I have use color dot stickers to easily mark my books. You will want to find a system that works for you and your students. A friend of mine didn’t have the space to have her books facing out, but she still made it easy for the students to pull a box and browse the covers. The classroom library is going to be the main source of books for the Read to Self book bags if you use Daily 5.

Second, you should have your teacher books. These are books that you cannot have in the class library because you need them every year to teach from. I have started buying duplicates of books that I notice my students really love. That way after I have read and taught from that books I can put out the other copies for them to add to their books bags.  However, teacher books are not for student use. They are for a specific teaching purpose. These books I have organized in book bins with the spines out since they are for me.

Third, you should have homework books. These are books that can get sent home each week. I use the basil adoption leveled readers, phonetic book (i.e. Starfall books), and the old basil adoption leveled readers. Because my district mandates that I use the basil to pace my spelling I have the books ordered by the phonetic rule / spelling rule. Most of those books are leveled-ish…I don’t always agree with the level. I have many copies of each of these books so if one happens to get lost then I still have many other copies. Once a students has lost several books I go to photocopy / black and white books only for them. In 8 years of teaching I have only had to do that twice. If you have a good organizational system to send books home and return them then you will not lose many books.

Fourth, you should have guided reading books. These are leveled books that you plan to teach in small group. I use a lot of Wright Group Leveled Readers / Rigby Leveled Readers / Reading A to Z books. During my first few years of teaching I had to do my guided reading using books from the school’s leveled library, the basil adoption, or just a few books I had multiple copies of. It was not a good system – I didn’t do enough guided reading because of this.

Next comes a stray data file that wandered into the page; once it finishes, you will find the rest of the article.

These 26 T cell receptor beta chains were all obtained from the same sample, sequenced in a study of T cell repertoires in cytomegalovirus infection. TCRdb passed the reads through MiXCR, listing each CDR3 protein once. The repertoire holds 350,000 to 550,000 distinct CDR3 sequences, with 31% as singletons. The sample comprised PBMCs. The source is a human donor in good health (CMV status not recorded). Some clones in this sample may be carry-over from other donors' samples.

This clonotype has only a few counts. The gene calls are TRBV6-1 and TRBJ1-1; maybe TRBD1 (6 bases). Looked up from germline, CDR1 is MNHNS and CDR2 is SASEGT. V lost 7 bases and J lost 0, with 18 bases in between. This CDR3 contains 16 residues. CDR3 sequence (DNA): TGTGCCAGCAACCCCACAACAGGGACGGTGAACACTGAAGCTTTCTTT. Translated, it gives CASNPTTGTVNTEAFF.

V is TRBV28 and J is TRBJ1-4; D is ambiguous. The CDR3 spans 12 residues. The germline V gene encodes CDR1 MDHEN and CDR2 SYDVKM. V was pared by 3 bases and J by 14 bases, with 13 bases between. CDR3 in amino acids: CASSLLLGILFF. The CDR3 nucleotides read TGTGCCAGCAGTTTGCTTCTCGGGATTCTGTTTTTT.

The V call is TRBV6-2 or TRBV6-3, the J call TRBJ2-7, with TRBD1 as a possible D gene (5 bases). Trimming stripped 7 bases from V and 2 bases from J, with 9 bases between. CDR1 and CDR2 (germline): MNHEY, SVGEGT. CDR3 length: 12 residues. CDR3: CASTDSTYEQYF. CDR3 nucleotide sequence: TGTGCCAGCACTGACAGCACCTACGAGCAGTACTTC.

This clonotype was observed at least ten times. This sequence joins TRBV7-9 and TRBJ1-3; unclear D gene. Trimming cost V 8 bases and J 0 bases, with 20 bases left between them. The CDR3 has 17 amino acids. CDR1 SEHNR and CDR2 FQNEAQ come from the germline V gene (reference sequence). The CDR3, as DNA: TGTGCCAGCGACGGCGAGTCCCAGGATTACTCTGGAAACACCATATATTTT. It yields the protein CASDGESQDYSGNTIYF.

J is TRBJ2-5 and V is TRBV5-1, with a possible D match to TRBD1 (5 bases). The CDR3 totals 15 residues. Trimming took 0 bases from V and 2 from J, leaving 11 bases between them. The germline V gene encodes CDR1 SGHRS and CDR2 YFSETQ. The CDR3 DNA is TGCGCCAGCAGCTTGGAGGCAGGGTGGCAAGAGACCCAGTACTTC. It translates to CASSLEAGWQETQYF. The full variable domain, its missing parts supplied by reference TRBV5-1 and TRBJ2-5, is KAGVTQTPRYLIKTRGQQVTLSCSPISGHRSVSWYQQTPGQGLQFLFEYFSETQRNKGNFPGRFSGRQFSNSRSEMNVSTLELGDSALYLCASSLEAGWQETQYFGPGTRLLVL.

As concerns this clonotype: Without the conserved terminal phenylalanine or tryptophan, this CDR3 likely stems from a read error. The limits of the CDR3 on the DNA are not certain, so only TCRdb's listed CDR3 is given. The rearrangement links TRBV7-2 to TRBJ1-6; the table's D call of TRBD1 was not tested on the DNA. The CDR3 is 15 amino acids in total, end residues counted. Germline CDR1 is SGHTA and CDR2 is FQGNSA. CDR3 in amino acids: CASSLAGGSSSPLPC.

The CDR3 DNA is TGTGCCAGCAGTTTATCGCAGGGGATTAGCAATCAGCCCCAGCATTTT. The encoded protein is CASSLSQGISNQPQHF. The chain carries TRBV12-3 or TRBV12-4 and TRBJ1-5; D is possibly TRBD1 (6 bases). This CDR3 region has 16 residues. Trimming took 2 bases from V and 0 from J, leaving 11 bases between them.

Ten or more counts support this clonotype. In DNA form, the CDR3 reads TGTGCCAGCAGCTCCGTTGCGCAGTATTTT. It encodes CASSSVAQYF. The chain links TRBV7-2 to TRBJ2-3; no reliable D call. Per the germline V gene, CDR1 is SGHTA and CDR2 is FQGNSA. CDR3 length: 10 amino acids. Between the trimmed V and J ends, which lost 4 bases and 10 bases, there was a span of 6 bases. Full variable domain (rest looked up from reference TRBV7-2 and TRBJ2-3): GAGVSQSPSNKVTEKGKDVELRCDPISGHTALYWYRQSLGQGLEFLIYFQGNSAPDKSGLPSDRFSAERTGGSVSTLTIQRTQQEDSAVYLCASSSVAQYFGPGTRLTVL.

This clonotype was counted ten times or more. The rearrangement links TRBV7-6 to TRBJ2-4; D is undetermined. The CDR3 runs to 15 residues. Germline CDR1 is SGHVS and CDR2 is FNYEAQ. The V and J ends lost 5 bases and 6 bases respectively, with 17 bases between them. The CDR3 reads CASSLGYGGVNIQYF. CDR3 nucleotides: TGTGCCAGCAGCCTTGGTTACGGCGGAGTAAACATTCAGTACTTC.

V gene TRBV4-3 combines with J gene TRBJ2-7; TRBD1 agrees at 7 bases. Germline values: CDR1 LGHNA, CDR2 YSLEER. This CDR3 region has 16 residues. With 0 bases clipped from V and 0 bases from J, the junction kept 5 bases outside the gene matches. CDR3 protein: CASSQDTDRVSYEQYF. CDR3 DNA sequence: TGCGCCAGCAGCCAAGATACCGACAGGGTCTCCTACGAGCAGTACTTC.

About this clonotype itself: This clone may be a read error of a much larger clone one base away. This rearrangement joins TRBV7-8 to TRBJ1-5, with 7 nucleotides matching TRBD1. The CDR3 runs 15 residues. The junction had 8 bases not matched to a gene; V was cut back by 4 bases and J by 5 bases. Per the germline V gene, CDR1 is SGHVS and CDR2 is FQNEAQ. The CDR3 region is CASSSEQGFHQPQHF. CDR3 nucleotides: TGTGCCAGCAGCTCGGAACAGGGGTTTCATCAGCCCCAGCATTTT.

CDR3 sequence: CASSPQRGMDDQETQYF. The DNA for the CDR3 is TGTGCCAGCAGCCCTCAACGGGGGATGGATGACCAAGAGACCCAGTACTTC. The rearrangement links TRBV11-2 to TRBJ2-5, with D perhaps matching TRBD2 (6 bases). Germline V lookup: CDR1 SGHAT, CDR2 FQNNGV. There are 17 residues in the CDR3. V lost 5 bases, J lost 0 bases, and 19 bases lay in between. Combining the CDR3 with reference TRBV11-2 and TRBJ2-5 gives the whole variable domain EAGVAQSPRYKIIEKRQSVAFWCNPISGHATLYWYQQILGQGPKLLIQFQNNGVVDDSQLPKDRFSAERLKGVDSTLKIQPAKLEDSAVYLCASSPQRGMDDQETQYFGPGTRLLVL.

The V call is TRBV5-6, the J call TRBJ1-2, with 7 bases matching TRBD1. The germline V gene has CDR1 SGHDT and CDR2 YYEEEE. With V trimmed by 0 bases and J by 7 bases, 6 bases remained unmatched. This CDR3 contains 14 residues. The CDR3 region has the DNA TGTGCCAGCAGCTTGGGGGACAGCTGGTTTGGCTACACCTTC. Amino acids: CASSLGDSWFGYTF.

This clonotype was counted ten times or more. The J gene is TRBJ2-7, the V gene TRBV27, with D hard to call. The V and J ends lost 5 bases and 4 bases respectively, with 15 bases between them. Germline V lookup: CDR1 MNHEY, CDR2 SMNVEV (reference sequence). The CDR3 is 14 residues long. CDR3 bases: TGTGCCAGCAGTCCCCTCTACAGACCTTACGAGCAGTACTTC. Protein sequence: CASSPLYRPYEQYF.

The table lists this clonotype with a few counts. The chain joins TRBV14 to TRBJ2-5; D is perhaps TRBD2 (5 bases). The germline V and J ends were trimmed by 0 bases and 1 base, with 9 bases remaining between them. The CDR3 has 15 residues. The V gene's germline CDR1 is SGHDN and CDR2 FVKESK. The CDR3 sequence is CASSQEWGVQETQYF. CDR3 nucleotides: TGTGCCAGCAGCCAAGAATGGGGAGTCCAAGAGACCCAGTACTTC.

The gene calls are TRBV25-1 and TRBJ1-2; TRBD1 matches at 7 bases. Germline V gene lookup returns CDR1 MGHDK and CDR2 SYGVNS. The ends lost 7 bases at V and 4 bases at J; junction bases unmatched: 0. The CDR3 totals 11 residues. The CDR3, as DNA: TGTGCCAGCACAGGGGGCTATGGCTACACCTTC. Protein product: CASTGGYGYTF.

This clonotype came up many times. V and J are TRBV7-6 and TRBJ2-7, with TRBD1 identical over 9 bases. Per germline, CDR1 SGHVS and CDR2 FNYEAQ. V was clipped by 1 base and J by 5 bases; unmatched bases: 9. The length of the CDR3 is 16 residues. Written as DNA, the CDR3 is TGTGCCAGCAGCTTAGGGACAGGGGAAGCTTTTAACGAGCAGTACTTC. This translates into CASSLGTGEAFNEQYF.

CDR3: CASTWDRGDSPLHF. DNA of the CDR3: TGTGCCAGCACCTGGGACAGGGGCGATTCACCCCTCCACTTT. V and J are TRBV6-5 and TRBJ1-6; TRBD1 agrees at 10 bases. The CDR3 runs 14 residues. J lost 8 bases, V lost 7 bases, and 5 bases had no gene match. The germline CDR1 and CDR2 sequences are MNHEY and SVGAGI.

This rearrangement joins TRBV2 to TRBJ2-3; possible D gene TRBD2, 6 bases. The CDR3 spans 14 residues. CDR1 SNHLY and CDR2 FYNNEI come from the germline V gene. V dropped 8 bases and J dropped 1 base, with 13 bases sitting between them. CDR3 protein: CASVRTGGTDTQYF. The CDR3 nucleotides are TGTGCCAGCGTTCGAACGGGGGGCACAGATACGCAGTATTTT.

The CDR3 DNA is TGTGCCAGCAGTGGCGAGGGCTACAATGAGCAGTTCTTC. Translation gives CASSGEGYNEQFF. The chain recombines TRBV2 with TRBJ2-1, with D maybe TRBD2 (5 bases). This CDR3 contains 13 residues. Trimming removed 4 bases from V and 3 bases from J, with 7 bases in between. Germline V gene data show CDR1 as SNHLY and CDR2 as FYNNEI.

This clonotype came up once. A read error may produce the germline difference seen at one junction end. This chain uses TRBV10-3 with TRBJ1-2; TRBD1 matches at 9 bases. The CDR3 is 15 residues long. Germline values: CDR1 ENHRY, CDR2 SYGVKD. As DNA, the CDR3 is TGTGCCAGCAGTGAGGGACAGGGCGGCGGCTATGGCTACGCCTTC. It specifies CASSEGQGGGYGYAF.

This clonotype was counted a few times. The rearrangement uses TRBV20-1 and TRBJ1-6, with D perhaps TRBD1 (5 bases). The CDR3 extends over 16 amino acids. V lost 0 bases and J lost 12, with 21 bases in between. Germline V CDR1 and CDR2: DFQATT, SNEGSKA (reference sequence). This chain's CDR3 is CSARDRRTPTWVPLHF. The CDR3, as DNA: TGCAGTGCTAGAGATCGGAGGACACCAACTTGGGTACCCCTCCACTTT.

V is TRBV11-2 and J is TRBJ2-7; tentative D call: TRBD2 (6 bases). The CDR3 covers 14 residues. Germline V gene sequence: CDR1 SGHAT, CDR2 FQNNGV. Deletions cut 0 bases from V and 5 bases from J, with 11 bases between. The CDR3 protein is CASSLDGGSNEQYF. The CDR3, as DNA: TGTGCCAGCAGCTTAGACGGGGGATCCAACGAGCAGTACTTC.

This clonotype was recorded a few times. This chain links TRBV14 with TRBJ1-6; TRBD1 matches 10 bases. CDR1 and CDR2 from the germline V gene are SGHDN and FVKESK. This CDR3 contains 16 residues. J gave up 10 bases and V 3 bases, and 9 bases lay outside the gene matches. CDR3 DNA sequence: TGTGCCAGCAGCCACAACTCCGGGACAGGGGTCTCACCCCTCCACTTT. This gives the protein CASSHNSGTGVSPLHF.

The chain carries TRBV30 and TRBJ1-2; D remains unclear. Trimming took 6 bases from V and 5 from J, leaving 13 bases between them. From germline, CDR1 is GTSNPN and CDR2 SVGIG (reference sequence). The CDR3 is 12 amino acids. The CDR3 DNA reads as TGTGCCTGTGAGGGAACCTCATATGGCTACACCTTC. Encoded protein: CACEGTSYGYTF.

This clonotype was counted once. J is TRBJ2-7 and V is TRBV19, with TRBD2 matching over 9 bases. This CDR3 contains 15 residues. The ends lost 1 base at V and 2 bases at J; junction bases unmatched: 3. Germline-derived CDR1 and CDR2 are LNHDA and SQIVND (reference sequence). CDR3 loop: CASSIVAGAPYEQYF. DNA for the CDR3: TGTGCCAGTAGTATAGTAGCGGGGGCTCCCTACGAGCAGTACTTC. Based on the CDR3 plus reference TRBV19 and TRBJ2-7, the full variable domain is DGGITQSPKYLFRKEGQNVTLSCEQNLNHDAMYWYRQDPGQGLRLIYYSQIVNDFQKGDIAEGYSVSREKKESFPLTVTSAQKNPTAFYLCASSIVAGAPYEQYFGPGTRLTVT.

So my lesson learned is to make things easy: easy to see, easy to organize, easy to use. I hope you will consider looking at your classroom books and thinking about breaking them into these separate categories. This would have made me a better teacher if I had thought about it sooner.

Tuesday, July 30, 2013


I love fractions! It is one of the areas that our math curriculum - Investigations - does not really cover. So we use a bunch of resources to put together to help the beef up the sad enVision lessons. Here are some of the ideas I use. Hopefully you can find something fun to add to your fraction lessons. Also, please share if you have something that really works for you.

Fraction Lesson Plans

Start off your fraction lessons with asking students to choose how much of a cookie they want. Casually make a t-chart with ¼ and ½ on the chalkboard and have kids put sticky notes with their names to vote. Use the projector to cut a cookie and go over what the different parts of fractions mean…then watch their faces as they realize what a terrible choice they made! Then have pity on your students and let them re-vote.


I also have some shapes cut up into pieces and pass them out. Then we put them together and talk about if they are fractions or not – they have to be equal pieces to be a fraction. Notice the purple paper has 3 parts and 2 are the same and 1 is not. I also have 2 hearts – one is broken into 2 equal pieces and the other is not. Make sure you have examples and non-examples for this activity. It really helps drive the discussion.